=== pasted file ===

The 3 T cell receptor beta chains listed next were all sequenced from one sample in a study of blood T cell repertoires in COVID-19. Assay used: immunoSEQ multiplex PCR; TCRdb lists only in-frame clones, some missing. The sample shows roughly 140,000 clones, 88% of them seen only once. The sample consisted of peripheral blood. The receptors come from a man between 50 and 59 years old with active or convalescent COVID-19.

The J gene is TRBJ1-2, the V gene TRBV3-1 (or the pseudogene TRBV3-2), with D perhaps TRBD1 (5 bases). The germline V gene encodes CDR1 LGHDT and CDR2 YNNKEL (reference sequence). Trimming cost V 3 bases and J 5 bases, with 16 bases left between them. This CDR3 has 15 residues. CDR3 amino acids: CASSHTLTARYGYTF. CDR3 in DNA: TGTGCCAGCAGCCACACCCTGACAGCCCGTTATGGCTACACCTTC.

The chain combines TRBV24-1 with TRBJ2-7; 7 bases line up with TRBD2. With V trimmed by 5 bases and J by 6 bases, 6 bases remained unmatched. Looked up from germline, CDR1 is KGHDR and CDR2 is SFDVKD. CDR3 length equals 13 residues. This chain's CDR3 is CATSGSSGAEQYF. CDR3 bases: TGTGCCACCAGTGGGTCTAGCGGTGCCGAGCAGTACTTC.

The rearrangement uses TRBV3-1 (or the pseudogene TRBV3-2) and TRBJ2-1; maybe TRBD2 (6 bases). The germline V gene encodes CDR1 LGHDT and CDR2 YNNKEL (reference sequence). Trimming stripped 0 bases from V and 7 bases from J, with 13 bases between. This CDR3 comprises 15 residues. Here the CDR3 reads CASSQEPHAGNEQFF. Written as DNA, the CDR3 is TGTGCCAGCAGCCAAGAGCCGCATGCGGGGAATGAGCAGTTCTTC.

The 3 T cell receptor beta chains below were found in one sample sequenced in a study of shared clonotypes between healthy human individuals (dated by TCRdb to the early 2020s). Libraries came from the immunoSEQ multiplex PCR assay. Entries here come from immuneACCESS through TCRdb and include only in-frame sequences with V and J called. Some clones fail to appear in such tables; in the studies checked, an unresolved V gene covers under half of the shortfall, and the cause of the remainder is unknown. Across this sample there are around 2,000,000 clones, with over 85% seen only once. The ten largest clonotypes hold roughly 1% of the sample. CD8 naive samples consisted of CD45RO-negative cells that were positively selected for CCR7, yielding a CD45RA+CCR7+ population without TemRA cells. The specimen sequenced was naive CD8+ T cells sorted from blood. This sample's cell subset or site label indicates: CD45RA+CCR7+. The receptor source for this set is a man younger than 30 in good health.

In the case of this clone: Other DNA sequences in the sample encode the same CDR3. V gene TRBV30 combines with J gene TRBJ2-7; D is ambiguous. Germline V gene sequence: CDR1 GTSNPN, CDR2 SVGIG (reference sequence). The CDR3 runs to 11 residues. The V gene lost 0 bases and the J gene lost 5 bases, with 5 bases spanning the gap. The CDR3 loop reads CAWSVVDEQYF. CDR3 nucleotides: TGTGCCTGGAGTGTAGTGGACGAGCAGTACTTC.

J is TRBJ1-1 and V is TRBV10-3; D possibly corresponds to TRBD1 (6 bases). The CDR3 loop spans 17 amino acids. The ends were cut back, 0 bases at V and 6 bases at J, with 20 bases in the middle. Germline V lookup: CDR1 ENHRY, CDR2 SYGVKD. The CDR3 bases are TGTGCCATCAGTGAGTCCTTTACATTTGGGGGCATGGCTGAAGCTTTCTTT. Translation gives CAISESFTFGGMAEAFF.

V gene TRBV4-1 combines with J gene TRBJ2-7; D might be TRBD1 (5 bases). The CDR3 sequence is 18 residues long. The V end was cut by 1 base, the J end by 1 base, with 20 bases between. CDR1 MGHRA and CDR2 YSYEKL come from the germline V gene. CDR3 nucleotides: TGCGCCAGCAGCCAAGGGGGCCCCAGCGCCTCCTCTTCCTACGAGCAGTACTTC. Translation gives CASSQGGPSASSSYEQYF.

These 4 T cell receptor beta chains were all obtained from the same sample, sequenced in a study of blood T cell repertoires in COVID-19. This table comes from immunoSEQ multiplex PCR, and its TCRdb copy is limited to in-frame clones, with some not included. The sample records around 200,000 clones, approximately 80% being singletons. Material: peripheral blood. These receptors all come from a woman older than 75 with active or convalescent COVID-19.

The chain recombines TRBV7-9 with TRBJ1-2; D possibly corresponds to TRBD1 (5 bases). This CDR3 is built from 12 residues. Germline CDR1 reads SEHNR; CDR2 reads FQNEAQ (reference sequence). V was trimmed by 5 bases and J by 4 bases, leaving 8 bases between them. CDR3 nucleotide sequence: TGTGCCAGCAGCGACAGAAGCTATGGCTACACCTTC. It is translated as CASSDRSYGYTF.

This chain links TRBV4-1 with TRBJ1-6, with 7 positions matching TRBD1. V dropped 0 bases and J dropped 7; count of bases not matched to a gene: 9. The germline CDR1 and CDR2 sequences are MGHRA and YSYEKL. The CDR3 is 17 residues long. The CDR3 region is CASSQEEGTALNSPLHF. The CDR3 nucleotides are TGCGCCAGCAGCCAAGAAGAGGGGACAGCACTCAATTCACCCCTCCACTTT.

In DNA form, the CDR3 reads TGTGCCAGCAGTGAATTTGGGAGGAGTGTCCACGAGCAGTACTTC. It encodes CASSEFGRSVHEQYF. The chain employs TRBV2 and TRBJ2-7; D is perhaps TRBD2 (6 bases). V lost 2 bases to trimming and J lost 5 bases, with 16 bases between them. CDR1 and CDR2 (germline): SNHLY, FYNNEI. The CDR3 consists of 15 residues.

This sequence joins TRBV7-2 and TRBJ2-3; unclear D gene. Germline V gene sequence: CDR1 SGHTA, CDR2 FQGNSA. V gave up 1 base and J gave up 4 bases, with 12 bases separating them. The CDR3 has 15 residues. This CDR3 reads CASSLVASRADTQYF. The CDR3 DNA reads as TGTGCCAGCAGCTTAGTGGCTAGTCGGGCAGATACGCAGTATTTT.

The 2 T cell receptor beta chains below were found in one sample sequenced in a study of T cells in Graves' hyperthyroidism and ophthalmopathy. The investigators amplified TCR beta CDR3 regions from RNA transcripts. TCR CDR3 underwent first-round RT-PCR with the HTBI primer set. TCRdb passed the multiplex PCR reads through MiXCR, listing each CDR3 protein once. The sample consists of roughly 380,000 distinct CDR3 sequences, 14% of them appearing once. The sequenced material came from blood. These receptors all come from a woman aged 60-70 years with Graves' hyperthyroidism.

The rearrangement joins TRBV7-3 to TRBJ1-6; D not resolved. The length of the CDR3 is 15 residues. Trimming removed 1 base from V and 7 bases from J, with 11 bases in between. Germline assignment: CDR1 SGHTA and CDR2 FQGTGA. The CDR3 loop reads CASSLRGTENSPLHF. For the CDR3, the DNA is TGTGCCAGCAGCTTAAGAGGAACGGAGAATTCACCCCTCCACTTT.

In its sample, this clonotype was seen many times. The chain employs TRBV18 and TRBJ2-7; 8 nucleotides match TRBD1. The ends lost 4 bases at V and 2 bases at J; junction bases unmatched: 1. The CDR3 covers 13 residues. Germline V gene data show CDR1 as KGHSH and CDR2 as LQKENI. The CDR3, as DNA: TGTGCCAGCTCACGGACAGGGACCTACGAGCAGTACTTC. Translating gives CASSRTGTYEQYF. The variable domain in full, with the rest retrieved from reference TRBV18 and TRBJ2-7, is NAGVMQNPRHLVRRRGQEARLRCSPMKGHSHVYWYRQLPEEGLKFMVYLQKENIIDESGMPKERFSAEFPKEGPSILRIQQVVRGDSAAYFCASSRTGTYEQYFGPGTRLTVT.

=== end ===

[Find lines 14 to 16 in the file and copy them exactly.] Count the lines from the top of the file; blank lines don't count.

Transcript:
The 2 T cell receptor beta chains below were found in one sample sequenced in a study of T cells in Graves' hyperthyroidism and ophthalmopathy. The investigators amplified TCR beta CDR3 regions from RNA transcripts. TCR CDR3 underwent first-round RT-PCR with the HTBI primer set. TCRdb passed the multiplex PCR reads through MiXCR, listing each CDR3 protein once. The sample consists of roughly 380,000 distinct CDR3 sequences, 14% of them appearing once. The sequenced material came from blood. These receptors all come from a woman aged 60-70 years with Graves' hyperthyroidism.

The rearrangement joins TRBV7-3 to TRBJ1-6; D not resolved. The length of the CDR3 is 15 residues. Trimming removed 1 base from V and 7 bases from J, with 11 bases in between. Germline assignment: CDR1 SGHTA and CDR2 FQGTGA. The CDR3 loop reads CASSLRGTENSPLHF. For the CDR3, the DNA is TGTGCCAGCAGCTTAAGAGGAACGGAGAATTCACCCCTCCACTTT.

In its sample, this clonotype was seen many times. The chain employs TRBV18 and TRBJ2-7; 8 nucleotides match TRBD1. The ends lost 4 bases at V and 2 bases at J; junction bases unmatched: 1. The CDR3 covers 13 residues. Germline V gene data show CDR1 as KGHSH and CDR2 as LQKENI. The CDR3, as DNA: TGTGCCAGCTCACGGACAGGGACCTACGAGCAGTACTTC. Translating gives CASSRTGTYEQYF. The variable domain in full, with the rest retrieved from reference TRBV18 and TRBJ2-7, is NAGVMQNPRHLVRRRGQEARLRCSPMKGHSHVYWYRQLPEEGLKFMVYLQKENIIDESGMPKERFSAEFPKEGPSILRIQQVVRGDSAAYFCASSRTGTYEQYFGPGTRLTVT.